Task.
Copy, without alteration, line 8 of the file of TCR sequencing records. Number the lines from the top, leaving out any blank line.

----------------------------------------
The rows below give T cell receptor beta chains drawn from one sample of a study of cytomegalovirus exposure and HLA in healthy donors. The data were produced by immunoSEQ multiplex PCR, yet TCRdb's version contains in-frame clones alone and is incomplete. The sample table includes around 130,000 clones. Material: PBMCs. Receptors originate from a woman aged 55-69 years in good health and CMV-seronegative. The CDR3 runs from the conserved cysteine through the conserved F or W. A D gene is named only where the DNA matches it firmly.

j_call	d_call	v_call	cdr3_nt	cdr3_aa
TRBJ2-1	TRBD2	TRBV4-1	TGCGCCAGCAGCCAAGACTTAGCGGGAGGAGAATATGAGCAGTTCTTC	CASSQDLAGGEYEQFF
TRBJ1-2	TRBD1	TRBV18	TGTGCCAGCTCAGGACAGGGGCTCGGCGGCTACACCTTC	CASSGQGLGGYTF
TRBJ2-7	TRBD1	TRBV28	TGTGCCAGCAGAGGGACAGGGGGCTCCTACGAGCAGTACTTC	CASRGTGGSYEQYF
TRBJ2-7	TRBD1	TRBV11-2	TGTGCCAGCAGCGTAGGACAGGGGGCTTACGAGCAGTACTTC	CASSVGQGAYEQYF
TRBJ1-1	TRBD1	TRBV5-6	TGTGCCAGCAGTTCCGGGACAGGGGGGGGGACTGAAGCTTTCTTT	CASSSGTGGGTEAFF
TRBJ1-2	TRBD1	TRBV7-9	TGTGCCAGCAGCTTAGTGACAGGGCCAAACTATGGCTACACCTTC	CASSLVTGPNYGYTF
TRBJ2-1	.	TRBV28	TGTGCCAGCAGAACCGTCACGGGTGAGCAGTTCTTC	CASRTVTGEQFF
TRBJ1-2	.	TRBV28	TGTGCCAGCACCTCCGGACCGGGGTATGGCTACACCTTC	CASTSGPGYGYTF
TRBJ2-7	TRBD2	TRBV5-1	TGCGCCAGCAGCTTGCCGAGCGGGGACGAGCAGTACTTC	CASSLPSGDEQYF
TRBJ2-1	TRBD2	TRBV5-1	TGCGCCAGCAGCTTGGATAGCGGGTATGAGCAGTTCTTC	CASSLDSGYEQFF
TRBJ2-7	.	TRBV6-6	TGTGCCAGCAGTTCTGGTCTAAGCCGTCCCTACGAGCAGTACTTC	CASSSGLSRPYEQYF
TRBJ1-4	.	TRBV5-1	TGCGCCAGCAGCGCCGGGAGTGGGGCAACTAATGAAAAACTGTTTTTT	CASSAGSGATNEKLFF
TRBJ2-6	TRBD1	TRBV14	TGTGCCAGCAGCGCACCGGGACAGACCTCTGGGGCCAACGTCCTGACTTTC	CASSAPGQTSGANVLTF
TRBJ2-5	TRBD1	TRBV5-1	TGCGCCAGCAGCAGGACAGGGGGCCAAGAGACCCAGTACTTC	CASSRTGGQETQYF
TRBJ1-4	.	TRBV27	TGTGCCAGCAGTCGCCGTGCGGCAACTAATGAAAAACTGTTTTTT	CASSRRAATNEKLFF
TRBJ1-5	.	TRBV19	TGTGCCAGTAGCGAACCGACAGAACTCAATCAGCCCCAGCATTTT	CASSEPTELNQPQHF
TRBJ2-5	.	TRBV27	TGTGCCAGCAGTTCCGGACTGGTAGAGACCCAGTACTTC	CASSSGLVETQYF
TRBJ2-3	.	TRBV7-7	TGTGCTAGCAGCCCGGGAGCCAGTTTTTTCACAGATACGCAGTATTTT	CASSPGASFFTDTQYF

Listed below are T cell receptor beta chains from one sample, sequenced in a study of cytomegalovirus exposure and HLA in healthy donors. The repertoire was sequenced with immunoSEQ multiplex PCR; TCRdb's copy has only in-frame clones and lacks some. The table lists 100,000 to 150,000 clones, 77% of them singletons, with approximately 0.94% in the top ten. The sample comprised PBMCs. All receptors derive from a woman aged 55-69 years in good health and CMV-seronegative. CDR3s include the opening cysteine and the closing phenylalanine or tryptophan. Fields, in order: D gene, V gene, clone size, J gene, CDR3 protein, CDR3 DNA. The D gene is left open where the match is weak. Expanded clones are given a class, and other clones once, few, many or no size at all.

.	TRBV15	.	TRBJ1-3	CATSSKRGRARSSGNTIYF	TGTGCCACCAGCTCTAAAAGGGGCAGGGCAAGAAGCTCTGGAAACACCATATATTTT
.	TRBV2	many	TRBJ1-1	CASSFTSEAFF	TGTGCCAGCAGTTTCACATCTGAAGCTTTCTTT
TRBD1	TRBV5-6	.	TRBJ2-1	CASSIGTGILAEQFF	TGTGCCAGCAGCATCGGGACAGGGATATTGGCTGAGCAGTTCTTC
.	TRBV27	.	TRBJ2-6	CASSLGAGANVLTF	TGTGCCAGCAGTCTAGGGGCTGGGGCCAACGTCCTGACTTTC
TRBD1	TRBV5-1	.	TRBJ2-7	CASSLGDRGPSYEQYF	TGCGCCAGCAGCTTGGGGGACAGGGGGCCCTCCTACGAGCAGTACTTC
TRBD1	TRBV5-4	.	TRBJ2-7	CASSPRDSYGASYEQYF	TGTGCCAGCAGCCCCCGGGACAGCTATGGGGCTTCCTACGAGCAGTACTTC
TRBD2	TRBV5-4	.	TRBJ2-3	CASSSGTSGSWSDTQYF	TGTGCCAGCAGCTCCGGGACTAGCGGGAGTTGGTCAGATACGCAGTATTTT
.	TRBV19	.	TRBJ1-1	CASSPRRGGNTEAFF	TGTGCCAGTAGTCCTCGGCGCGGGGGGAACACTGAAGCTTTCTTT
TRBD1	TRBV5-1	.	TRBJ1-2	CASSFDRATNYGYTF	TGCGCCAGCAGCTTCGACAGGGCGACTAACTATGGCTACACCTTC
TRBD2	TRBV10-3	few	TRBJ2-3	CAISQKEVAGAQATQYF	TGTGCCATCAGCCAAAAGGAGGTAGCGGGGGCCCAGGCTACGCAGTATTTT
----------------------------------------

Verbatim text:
TRBJ1-2	TRBD1	TRBV7-9	TGTGCCAGCAGCTTAGTGACAGGGCCAAACTATGGCTACACCTTC	CASSLVTGPNYGYTF